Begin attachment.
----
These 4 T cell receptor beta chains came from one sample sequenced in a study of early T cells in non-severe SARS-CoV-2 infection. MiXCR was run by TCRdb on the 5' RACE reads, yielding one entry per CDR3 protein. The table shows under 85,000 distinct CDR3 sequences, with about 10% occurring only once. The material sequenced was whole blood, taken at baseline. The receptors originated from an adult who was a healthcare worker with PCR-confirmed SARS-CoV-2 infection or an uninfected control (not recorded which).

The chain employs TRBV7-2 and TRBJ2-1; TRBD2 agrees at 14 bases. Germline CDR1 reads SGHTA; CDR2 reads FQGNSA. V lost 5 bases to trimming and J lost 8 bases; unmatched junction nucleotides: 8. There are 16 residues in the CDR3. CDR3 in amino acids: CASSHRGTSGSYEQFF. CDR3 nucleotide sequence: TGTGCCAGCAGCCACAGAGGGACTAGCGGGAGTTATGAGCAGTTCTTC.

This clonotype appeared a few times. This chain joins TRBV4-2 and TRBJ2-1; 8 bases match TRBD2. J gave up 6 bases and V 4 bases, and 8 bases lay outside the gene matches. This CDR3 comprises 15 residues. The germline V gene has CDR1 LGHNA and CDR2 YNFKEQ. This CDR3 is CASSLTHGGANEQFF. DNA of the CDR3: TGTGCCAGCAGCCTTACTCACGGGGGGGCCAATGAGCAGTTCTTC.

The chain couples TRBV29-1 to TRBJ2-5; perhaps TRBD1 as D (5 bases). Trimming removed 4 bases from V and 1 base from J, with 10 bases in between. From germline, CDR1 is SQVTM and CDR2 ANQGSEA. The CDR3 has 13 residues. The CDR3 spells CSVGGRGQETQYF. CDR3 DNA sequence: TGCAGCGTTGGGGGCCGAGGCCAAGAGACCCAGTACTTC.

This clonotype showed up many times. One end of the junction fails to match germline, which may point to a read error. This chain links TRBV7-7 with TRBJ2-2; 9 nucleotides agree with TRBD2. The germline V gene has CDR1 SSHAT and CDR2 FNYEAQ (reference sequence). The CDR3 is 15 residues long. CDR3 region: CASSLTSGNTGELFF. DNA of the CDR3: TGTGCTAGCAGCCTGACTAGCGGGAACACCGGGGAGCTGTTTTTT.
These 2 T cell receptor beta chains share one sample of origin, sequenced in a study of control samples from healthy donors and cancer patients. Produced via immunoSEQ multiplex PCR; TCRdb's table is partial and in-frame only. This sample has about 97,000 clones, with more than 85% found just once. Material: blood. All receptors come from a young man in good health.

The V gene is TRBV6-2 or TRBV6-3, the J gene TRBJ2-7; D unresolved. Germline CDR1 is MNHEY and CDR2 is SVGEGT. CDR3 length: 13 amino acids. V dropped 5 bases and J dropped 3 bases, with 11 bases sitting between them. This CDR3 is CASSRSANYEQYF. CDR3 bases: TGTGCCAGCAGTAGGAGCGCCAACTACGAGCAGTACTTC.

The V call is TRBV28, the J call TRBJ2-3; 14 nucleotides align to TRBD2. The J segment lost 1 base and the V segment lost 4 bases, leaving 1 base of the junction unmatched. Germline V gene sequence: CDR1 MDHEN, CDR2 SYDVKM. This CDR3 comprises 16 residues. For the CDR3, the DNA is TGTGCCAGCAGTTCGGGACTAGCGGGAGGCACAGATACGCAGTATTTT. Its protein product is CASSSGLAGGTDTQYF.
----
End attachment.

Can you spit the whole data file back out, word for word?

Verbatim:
These 4 T cell receptor beta chains came from one sample sequenced in a study of early T cells in non-severe SARS-CoV-2 infection. MiXCR was run by TCRdb on the 5' RACE reads, yielding one entry per CDR3 protein. The table shows under 85,000 distinct CDR3 sequences, with about 10% occurring only once. The material sequenced was whole blood, taken at baseline. The receptors originated from an adult who was a healthcare worker with PCR-confirmed SARS-CoV-2 infection or an uninfected control (not recorded which).

The chain employs TRBV7-2 and TRBJ2-1; TRBD2 agrees at 14 bases. Germline CDR1 reads SGHTA; CDR2 reads FQGNSA. V lost 5 bases to trimming and J lost 8 bases; unmatched junction nucleotides: 8. There are 16 residues in the CDR3. CDR3 in amino acids: CASSHRGTSGSYEQFF. CDR3 nucleotide sequence: TGTGCCAGCAGCCACAGAGGGACTAGCGGGAGTTATGAGCAGTTCTTC.

This clonotype appeared a few times. This chain joins TRBV4-2 and TRBJ2-1; 8 bases match TRBD2. J gave up 6 bases and V 4 bases, and 8 bases lay outside the gene matches. This CDR3 comprises 15 residues. The germline V gene has CDR1 LGHNA and CDR2 YNFKEQ. This CDR3 is CASSLTHGGANEQFF. DNA of the CDR3: TGTGCCAGCAGCCTTACTCACGGGGGGGCCAATGAGCAGTTCTTC.

The chain couples TRBV29-1 to TRBJ2-5; perhaps TRBD1 as D (5 bases). Trimming removed 4 bases from V and 1 base from J, with 10 bases in between. From germline, CDR1 is SQVTM and CDR2 ANQGSEA. The CDR3 has 13 residues. The CDR3 spells CSVGGRGQETQYF. CDR3 DNA sequence: TGCAGCGTTGGGGGCCGAGGCCAAGAGACCCAGTACTTC.

This clonotype showed up many times. One end of the junction fails to match germline, which may point to a read error. This chain links TRBV7-7 with TRBJ2-2; 9 nucleotides agree with TRBD2. The germline V gene has CDR1 SSHAT and CDR2 FNYEAQ (reference sequence). The CDR3 is 15 residues long. CDR3 region: CASSLTSGNTGELFF. DNA of the CDR3: TGTGCTAGCAGCCTGACTAGCGGGAACACCGGGGAGCTGTTTTTT.
These 2 T cell receptor beta chains share one sample of origin, sequenced in a study of control samples from healthy donors and cancer patients. Produced via immunoSEQ multiplex PCR; TCRdb's table is partial and in-frame only. This sample has about 97,000 clones, with more than 85% found just once. Material: blood. All receptors come from a young man in good health.

The V gene is TRBV6-2 or TRBV6-3, the J gene TRBJ2-7; D unresolved. Germline CDR1 is MNHEY and CDR2 is SVGEGT. CDR3 length: 13 amino acids. V dropped 5 bases and J dropped 3 bases, with 11 bases sitting between them. This CDR3 is CASSRSANYEQYF. CDR3 bases: TGTGCCAGCAGTAGGAGCGCCAACTACGAGCAGTACTTC.

The V call is TRBV28, the J call TRBJ2-3; 14 nucleotides align to TRBD2. The J segment lost 1 base and the V segment lost 4 bases, leaving 1 base of the junction unmatched. Germline V gene sequence: CDR1 MDHEN, CDR2 SYDVKM. This CDR3 comprises 16 residues. For the CDR3, the DNA is TGTGCCAGCAGTTCGGGACTAGCGGGAGGCACAGATACGCAGTATTTT. Its protein product is CASSSGLAGGTDTQYF.